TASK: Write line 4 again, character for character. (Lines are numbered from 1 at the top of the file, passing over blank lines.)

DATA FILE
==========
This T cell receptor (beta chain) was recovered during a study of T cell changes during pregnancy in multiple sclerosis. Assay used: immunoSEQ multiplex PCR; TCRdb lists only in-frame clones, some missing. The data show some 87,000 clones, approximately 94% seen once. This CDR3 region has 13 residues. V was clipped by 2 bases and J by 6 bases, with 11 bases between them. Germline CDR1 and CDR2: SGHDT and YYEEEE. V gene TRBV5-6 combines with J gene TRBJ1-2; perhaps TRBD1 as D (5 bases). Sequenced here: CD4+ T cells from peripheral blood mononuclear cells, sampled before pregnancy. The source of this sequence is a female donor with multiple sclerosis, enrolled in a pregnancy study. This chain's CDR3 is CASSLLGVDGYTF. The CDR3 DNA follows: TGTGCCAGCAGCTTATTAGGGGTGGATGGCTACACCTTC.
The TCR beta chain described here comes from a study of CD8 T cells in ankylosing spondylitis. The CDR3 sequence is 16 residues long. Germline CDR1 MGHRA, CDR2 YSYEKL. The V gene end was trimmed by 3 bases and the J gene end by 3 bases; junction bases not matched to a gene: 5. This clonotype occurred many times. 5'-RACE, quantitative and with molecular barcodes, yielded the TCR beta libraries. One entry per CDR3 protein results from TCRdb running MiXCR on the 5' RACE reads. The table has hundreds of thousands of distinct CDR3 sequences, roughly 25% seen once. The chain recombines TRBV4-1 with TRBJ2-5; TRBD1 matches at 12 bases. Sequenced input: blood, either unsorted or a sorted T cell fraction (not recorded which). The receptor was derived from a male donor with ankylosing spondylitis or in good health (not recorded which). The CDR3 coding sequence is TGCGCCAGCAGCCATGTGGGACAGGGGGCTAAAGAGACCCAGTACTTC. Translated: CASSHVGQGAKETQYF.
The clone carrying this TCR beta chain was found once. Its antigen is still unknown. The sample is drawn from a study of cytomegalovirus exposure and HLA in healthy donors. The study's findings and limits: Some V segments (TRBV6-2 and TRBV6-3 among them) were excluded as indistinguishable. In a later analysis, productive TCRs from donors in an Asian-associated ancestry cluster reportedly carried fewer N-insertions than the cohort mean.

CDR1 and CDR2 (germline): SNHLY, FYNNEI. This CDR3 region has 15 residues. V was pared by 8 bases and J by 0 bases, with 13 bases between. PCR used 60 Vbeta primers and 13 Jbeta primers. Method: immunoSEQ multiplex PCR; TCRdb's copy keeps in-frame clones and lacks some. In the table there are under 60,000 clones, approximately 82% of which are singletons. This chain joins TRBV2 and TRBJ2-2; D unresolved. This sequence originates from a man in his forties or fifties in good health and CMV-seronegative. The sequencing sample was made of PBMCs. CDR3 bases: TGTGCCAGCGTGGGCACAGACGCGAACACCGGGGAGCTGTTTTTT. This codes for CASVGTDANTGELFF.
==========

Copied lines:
CDR1 and CDR2 (germline): SNHLY, FYNNEI. This CDR3 region has 15 residues. V was pared by 8 bases and J by 0 bases, with 13 bases between. PCR used 60 Vbeta primers and 13 Jbeta primers. Method: immunoSEQ multiplex PCR; TCRdb's copy keeps in-frame clones and lacks some. In the table there are under 60,000 clones, approximately 82% of which are singletons. This chain joins TRBV2 and TRBJ2-2; D unresolved. This sequence originates from a man in his forties or fifties in good health and CMV-seronegative. The sequencing sample was made of PBMCs. CDR3 bases: TGTGCCAGCGTGGGCACAGACGCGAACACCGGGGAGCTGTTTTTT. This codes for CASVGTDANTGELFF.